Iran presses for development of local cryptocurrency

Iran presses for development of local cryptocurrency

As darkness looms over the future of its nuclear deal with the United States, it appears that Iranian government is still going ahead with a major project that will pave for the country’s own cryptocurrency in the not too distant future.

This is despite the recent Central Bank of Iran ban on local banks from engaging in any cryptocurrency-related activities. The order stemmed from fears of money laundering possibilities due to the ongoing spectre of possible sanctions that might reappear if the nuclear deal falls through, according to the reports.

The measures, however, will not have any undue effect on the country’s cryptocurrency project. Speaking to the country’s state news agency IRNA, Iran’s Information and Communications Technology Minister Mohammad Javad Azari-Jahromi indicated that the central bank’s ban would not have any effect on the project.

“The central bank’s ban will not mean the prohibition or restriction of the use of the digital currency in domestic development. Last week, at a joint meeting to review the progress of the (local cryptocurrency) project, it was announced that the experimental model was ready,” said Azari-Jahromi, according to Reuters.

Azari-Jahromi is known for being very much an innovator and trailblazer in a very conservative country. He is by far the youngest minister in the cabinet and has pronounced himself in favour of cryptocurrencies and their possible use in Iran.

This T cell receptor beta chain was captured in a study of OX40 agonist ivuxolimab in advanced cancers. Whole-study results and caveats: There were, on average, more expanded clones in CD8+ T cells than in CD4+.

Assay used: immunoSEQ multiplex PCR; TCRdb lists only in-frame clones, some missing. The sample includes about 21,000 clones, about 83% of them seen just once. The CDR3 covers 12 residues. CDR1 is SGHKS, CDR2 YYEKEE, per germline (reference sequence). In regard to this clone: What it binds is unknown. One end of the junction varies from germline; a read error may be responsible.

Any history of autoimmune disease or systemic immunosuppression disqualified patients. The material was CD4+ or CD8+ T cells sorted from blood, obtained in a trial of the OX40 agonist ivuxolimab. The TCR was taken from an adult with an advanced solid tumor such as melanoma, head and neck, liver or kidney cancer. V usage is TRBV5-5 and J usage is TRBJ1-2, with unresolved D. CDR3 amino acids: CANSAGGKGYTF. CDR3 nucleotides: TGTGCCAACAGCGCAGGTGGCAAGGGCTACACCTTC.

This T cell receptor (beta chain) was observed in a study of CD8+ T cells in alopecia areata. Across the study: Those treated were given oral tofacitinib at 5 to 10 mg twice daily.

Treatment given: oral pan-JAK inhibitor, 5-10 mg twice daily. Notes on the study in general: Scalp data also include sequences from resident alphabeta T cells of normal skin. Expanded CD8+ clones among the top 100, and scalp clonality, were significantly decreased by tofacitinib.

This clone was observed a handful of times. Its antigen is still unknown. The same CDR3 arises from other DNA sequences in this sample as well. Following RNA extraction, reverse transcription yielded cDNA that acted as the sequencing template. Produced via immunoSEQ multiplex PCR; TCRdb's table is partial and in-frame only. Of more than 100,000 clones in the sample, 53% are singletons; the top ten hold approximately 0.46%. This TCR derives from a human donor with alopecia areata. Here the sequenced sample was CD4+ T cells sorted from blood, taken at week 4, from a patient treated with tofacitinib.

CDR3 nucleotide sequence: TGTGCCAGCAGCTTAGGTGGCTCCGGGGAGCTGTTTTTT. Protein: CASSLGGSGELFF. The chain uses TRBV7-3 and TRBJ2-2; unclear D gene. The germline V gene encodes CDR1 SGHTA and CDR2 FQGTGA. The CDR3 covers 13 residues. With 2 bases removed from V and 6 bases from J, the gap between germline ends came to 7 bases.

In February, Azari-Jahomi announced that his ministry’s Postal Bank had been collaborating with local experts to come up with an experimental cryptocurrency that would eventually be presented to banks for review and approval, if all goes well. This is quite forward looking for a nation that remains extremely conservative on financial matters. Islamic Finance does not preclude cryptocurrencies but actually encourages them, so that could be a positive aspect in the whole equation.

There is an ongoing debate on the regulation of crypto currencies with several countries’ central banks calling for tighter rules while others are actively pursuing their own crypto currency. A case in point is Venezuela which introduced the Petro recently but appears to be encountering stumbling blocks in its implementation.

Iran has formally unified its official and open market exchange rates apart from banning money changing outside of banks. This is due to the rial plunging to an all-time low with regard to possible returns of sanctions if the U.S. decides to leave the nuclear agreement. A decision is expected on May 12 by U.S. President Donald Trump on this issue.

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